On February 22, an airstrike carried out by U.S. Africa Command killed a senior al-Shabaab leader, Bashir Mohamed Mahamoud (a.k.a. Bashir Qorgab) (Radio Muqdisho, March 7). As a senior operational commander in the Somali militant group, Qorgab is believed to have been involved in the planning of the attack on the military base Camp Simba and its Manda Bay airstrip used by U.S. and Kenyan forces. The attack killed one U.S. army soldier and two contractors, and destroyed six aircraft. Though the airstrike occurred on February 22, the Somali and U.S. governments did not confirm it was Qorgab who was killed until March 7 (Radio Muqdisho, March 7; SABC, March 9).
Somalia’s state radio, Radio Muqdisho, reported that the strike took place in the town of Saakow, in Somalia’s Middle Juba region, killing both Qorgab and his wife, who was also a member of al-Shabaab (Radio Muqdisho, March 7; Jerusalem Post, March 8).
Qorgab was born sometime between 1979 and 1982, and was a senior al-Shabaab leader for over a decade, having been one of ten members of al-Shabaab’s executive council, as of 2008. On April 13, 2010, the United States placed Qorgab on the list of specially designated global terrorists. The U.S. State Department’s Reward for Justice program offered $5 million for information that led to his arrest in June 2012, pointing to the fact that he led a mortar attack against the then-Transitional Federal Government in Mogadishu in June 2009, and was involved in coordinating activities with al-Qaeda, as of 2007 (U.S. Treasury, April 13, 2010; Rewards for Justice, June, 2012; Standard Media, June 8, 2012).
Most recently, he led three units of al-Shabaab fighters, two of which were operating inside of Kenya, according to USAFRICOM spokesperson Col. Chris Karns. These include a unit of the Jaysh al-Ayman, an elite group of al-Shabaab fighters active in the southeastern Lamu county of Kenya, in the area of Manda Bay. A Somali intelligence official reportedly said that the Jaysh al-Ayman were responsible for the Manda Bay attack, though it could also have been done by one of al-Shabaab’s commando units. Qorgab previously trained the Jughta Ulus, an al-Shabaab commando unit (All Africa, March 9; The Star, March 9).
At the time of his death, Qorgab was purportedly involved in a dispute within al-Shabaab’s leadership. Somalia’s intelligence agency, the National Intelligence and Security Agency (NISA), reported last month that Qorgab was removed from al-Shabaab’s executive council alongside another senior commander, Mahad Karate. Al-Shabaab leader Abu Diriye (a.k.a Ahmad Umar; a.k.a. Abu Ubaidah) allegedly removed them for advising against the continued targeting of civilians in Mogadishu (Twitter.com/HSNQ_NISA, February 3; Garowe Online, February 4).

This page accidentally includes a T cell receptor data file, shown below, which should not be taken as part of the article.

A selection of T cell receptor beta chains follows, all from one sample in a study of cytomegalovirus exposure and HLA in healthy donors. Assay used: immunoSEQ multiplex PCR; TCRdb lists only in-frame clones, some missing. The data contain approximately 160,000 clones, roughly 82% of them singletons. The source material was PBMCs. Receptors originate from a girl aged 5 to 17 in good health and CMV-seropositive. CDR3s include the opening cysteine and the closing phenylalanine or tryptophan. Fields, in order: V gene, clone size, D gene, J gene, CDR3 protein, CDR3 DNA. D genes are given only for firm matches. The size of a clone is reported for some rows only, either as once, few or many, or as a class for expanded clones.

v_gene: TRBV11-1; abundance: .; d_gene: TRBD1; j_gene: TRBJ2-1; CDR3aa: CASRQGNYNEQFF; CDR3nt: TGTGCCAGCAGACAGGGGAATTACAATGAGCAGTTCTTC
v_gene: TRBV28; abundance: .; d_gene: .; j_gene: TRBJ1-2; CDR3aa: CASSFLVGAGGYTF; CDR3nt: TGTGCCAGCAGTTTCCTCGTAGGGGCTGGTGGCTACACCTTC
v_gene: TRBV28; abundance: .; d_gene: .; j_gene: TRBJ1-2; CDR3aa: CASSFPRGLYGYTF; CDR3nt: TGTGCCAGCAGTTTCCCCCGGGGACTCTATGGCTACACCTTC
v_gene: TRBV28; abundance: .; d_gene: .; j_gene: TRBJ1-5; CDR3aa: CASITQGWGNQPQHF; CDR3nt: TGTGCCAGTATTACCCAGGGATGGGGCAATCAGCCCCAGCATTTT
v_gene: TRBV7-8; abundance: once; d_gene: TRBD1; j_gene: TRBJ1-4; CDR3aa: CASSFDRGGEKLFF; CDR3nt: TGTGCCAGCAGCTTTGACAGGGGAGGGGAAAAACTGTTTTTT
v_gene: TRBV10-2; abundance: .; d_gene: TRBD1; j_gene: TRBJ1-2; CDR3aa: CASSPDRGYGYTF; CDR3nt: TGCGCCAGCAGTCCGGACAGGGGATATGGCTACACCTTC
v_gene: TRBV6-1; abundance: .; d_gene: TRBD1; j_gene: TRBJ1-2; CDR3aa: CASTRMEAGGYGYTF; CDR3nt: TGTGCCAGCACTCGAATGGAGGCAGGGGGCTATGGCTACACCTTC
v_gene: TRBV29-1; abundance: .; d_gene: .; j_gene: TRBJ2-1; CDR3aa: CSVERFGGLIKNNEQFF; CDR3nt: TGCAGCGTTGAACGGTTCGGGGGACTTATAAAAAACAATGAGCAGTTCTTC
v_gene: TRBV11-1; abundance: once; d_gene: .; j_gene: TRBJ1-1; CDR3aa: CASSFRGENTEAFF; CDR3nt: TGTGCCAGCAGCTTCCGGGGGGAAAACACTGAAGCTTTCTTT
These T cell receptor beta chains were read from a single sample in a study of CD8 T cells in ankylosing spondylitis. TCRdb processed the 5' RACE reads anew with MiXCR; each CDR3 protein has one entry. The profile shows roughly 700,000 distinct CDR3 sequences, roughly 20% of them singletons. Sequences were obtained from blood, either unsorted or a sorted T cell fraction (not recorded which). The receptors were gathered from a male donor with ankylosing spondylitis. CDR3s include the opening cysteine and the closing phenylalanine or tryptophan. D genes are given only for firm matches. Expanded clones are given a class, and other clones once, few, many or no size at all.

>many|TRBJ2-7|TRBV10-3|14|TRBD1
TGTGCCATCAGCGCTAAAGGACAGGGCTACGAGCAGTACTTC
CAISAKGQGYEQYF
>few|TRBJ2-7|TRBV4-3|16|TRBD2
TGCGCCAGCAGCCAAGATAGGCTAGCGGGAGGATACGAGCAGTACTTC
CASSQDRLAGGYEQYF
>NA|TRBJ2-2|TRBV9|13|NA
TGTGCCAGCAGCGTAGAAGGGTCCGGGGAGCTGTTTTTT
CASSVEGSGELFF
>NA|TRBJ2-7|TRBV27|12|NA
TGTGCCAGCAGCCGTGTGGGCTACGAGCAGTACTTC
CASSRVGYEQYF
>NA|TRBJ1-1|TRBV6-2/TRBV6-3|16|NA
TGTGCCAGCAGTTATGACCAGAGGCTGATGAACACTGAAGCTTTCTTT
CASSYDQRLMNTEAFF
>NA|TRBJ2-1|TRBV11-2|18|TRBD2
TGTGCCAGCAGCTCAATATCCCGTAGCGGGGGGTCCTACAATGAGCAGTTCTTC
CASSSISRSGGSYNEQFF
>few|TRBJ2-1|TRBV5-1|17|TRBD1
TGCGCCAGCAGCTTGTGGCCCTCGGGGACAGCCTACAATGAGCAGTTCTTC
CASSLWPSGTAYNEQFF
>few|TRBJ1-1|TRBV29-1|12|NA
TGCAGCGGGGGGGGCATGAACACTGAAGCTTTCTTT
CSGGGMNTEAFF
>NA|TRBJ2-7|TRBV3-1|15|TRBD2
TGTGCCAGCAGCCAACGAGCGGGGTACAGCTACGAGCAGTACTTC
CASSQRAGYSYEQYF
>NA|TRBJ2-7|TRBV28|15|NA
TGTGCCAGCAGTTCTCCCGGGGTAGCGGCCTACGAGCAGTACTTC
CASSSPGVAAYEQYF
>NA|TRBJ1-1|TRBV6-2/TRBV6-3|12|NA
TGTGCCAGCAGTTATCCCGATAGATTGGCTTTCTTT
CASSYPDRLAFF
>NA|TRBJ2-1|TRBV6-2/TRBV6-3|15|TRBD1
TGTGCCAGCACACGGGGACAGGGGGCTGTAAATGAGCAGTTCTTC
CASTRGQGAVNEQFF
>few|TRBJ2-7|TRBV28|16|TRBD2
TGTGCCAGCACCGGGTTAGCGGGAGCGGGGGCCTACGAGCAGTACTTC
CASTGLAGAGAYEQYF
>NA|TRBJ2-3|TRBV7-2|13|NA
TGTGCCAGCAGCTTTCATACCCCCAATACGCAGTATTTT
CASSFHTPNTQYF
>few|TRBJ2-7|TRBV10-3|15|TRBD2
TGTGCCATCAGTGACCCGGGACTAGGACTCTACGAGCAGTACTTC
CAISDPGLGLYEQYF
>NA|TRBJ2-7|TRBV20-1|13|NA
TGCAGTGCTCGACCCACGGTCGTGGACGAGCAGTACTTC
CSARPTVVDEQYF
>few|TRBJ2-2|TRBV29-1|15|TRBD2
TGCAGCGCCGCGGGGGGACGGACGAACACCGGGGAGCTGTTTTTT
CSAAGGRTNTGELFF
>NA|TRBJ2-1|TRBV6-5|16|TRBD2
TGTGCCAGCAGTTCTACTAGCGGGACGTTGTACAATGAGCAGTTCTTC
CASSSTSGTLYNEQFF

Additional information indicates that Qorgab and Karate’s expulsions were a result of financial disagreements and inter-clan conflict with Diriye. Karate was the head of finances and intelligence for al-Shabaab. Karate’s and Qorgab’s clans disputed the expulsions, and Karate in particular was accused of hoarding resources on behalf of his Hawiye clan, which is the largest in Somalia. Diriye has been attempting to wrestle further control of the group from Karate, something which has proved difficult due to deep clan allegiances. Diriye has allegedly responded to this by reaching out to smaller clans, in order to form a larger conglomeration to challenge Hawiye influence (Daily Nation, March 27).
That Qorgab’s death happened so soon after his expulsion, approximately two weeks, will likely stoke al-Shabaab’s infighting. The group is currently riven with “allegations and counter-allegations of espionage,” according to an intelligence report (Daily Nation, March 27). Qorgab’s killing coming in the midst of an inter-clan struggle within the group will likely foster continued mistrust between Diriye and other leaders.
The airstrike that killed Qorgab also comes in the context of a rigorous air campaign by the United States against al-Shabaab in Somalia. Recently, commentators have pointed out that U.S. airstrikes in the country have kept pace with those in Syria and Iraq in 2020, and the United States launched an average of one airstrike per week in 2019 (Garowe Online, March 10). These constant attacks have hamstrung al-Shabaab operations, making them dysfunctional within the villages they occupy and forcing some operatives to hide in urban areas, where there is a less likely chance of an airstrike (Garowe Online, March 26).
Despite the leadership disputes, inter-clan squabbles, and U.S. airstrikes, al-Shabaab has maintained its ability to conduct small and large-scale attacks, mostly in Mogadishu. However, Qorgab was a veteran commander of the group, leading al-Shabaab fighters since the early days of the Somali civil war’s current phase. His death highlights the multiple challenges, both internally and externally, the terrorist group faces in maintaining its operational capacity into the future.